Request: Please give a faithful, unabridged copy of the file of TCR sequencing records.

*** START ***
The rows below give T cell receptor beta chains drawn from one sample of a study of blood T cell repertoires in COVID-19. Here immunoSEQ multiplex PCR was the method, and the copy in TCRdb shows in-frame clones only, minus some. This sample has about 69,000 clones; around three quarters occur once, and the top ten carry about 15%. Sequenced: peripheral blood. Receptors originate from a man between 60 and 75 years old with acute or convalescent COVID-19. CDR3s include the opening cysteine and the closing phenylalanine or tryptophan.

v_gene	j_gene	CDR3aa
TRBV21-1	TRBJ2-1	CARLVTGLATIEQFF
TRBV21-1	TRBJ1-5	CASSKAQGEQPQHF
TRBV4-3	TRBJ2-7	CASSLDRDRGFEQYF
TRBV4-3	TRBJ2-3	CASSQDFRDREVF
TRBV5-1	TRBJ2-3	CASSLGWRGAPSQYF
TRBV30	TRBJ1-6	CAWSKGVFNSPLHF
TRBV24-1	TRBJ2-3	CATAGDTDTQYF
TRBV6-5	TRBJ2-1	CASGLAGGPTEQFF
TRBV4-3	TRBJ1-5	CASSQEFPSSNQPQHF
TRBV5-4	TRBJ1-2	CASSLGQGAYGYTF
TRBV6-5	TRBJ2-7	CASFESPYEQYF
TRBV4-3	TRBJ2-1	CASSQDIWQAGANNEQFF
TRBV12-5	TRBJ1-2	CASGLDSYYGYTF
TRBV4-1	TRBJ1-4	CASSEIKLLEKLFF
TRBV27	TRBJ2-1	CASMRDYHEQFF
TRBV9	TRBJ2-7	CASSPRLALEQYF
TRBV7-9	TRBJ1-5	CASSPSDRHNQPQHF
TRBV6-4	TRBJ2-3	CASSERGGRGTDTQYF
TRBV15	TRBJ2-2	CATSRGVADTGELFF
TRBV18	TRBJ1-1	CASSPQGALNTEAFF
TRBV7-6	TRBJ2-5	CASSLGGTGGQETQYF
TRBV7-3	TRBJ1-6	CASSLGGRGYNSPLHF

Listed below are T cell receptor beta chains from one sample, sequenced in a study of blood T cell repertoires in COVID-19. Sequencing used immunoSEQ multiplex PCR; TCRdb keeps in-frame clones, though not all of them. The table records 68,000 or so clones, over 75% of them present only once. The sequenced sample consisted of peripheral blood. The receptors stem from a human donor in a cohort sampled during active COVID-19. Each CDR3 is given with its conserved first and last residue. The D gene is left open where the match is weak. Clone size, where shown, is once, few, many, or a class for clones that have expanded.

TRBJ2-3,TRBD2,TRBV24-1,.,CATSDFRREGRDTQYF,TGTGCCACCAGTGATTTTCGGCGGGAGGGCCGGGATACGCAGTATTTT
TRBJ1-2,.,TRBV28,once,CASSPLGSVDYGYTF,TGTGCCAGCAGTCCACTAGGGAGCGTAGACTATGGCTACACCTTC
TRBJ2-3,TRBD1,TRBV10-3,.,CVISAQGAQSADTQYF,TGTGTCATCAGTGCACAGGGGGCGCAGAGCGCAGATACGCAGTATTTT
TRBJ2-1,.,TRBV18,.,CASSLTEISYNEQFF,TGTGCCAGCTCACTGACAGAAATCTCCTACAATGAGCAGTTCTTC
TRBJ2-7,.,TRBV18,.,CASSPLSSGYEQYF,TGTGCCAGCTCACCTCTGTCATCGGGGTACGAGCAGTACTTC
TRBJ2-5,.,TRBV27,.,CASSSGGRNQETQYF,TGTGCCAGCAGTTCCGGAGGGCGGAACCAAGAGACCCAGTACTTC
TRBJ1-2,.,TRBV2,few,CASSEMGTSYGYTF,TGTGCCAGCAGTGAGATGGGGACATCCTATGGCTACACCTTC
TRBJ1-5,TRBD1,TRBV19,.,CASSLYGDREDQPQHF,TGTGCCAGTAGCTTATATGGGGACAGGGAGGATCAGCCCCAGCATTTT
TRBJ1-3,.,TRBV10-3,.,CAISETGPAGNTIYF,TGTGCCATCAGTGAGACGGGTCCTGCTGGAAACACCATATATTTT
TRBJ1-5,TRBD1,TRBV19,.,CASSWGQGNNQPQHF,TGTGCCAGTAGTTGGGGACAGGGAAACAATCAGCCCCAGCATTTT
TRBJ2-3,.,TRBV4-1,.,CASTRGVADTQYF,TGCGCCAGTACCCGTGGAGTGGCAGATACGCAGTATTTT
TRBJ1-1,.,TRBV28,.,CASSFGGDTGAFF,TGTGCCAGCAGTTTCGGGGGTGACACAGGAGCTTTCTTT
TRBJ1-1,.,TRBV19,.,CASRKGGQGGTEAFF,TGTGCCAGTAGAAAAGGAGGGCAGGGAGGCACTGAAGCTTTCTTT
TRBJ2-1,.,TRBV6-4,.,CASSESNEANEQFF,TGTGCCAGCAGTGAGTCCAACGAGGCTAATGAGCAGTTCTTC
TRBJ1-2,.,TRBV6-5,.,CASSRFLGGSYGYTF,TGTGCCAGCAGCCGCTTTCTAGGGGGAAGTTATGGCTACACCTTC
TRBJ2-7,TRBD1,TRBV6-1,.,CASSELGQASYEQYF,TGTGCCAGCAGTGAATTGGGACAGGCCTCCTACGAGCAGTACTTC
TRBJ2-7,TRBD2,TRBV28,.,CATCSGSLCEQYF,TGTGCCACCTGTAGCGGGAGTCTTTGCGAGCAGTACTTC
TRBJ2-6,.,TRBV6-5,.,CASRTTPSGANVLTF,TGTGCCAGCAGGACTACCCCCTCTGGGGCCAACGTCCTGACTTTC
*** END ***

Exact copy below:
The rows below give T cell receptor beta chains drawn from one sample of a study of blood T cell repertoires in COVID-19. Here immunoSEQ multiplex PCR was the method, and the copy in TCRdb shows in-frame clones only, minus some. This sample has about 69,000 clones; around three quarters occur once, and the top ten carry about 15%. Sequenced: peripheral blood. Receptors originate from a man between 60 and 75 years old with acute or convalescent COVID-19. CDR3s include the opening cysteine and the closing phenylalanine or tryptophan.

v_gene	j_gene	CDR3aa
TRBV21-1	TRBJ2-1	CARLVTGLATIEQFF
TRBV21-1	TRBJ1-5	CASSKAQGEQPQHF
TRBV4-3	TRBJ2-7	CASSLDRDRGFEQYF
TRBV4-3	TRBJ2-3	CASSQDFRDREVF
TRBV5-1	TRBJ2-3	CASSLGWRGAPSQYF
TRBV30	TRBJ1-6	CAWSKGVFNSPLHF
TRBV24-1	TRBJ2-3	CATAGDTDTQYF
TRBV6-5	TRBJ2-1	CASGLAGGPTEQFF
TRBV4-3	TRBJ1-5	CASSQEFPSSNQPQHF
TRBV5-4	TRBJ1-2	CASSLGQGAYGYTF
TRBV6-5	TRBJ2-7	CASFESPYEQYF
TRBV4-3	TRBJ2-1	CASSQDIWQAGANNEQFF
TRBV12-5	TRBJ1-2	CASGLDSYYGYTF
TRBV4-1	TRBJ1-4	CASSEIKLLEKLFF
TRBV27	TRBJ2-1	CASMRDYHEQFF
TRBV9	TRBJ2-7	CASSPRLALEQYF
TRBV7-9	TRBJ1-5	CASSPSDRHNQPQHF
TRBV6-4	TRBJ2-3	CASSERGGRGTDTQYF
TRBV15	TRBJ2-2	CATSRGVADTGELFF
TRBV18	TRBJ1-1	CASSPQGALNTEAFF
TRBV7-6	TRBJ2-5	CASSLGGTGGQETQYF
TRBV7-3	TRBJ1-6	CASSLGGRGYNSPLHF

Listed below are T cell receptor beta chains from one sample, sequenced in a study of blood T cell repertoires in COVID-19. Sequencing used immunoSEQ multiplex PCR; TCRdb keeps in-frame clones, though not all of them. The table records 68,000 or so clones, over 75% of them present only once. The sequenced sample consisted of peripheral blood. The receptors stem from a human donor in a cohort sampled during active COVID-19. Each CDR3 is given with its conserved first and last residue. The D gene is left open where the match is weak. Clone size, where shown, is once, few, many, or a class for clones that have expanded.

TRBJ2-3,TRBD2,TRBV24-1,.,CATSDFRREGRDTQYF,TGTGCCACCAGTGATTTTCGGCGGGAGGGCCGGGATACGCAGTATTTT
TRBJ1-2,.,TRBV28,once,CASSPLGSVDYGYTF,TGTGCCAGCAGTCCACTAGGGAGCGTAGACTATGGCTACACCTTC
TRBJ2-3,TRBD1,TRBV10-3,.,CVISAQGAQSADTQYF,TGTGTCATCAGTGCACAGGGGGCGCAGAGCGCAGATACGCAGTATTTT
TRBJ2-1,.,TRBV18,.,CASSLTEISYNEQFF,TGTGCCAGCTCACTGACAGAAATCTCCTACAATGAGCAGTTCTTC
TRBJ2-7,.,TRBV18,.,CASSPLSSGYEQYF,TGTGCCAGCTCACCTCTGTCATCGGGGTACGAGCAGTACTTC
TRBJ2-5,.,TRBV27,.,CASSSGGRNQETQYF,TGTGCCAGCAGTTCCGGAGGGCGGAACCAAGAGACCCAGTACTTC
TRBJ1-2,.,TRBV2,few,CASSEMGTSYGYTF,TGTGCCAGCAGTGAGATGGGGACATCCTATGGCTACACCTTC
TRBJ1-5,TRBD1,TRBV19,.,CASSLYGDREDQPQHF,TGTGCCAGTAGCTTATATGGGGACAGGGAGGATCAGCCCCAGCATTTT
TRBJ1-3,.,TRBV10-3,.,CAISETGPAGNTIYF,TGTGCCATCAGTGAGACGGGTCCTGCTGGAAACACCATATATTTT
TRBJ1-5,TRBD1,TRBV19,.,CASSWGQGNNQPQHF,TGTGCCAGTAGTTGGGGACAGGGAAACAATCAGCCCCAGCATTTT
TRBJ2-3,.,TRBV4-1,.,CASTRGVADTQYF,TGCGCCAGTACCCGTGGAGTGGCAGATACGCAGTATTTT
TRBJ1-1,.,TRBV28,.,CASSFGGDTGAFF,TGTGCCAGCAGTTTCGGGGGTGACACAGGAGCTTTCTTT
TRBJ1-1,.,TRBV19,.,CASRKGGQGGTEAFF,TGTGCCAGTAGAAAAGGAGGGCAGGGAGGCACTGAAGCTTTCTTT
TRBJ2-1,.,TRBV6-4,.,CASSESNEANEQFF,TGTGCCAGCAGTGAGTCCAACGAGGCTAATGAGCAGTTCTTC
TRBJ1-2,.,TRBV6-5,.,CASSRFLGGSYGYTF,TGTGCCAGCAGCCGCTTTCTAGGGGGAAGTTATGGCTACACCTTC
TRBJ2-7,TRBD1,TRBV6-1,.,CASSELGQASYEQYF,TGTGCCAGCAGTGAATTGGGACAGGCCTCCTACGAGCAGTACTTC
TRBJ2-7,TRBD2,TRBV28,.,CATCSGSLCEQYF,TGTGCCACCTGTAGCGGGAGTCTTTGCGAGCAGTACTTC
TRBJ2-6,.,TRBV6-5,.,CASRTTPSGANVLTF,TGTGCCAGCAGGACTACCCCCTCTGGGGCCAACGTCCTGACTTTC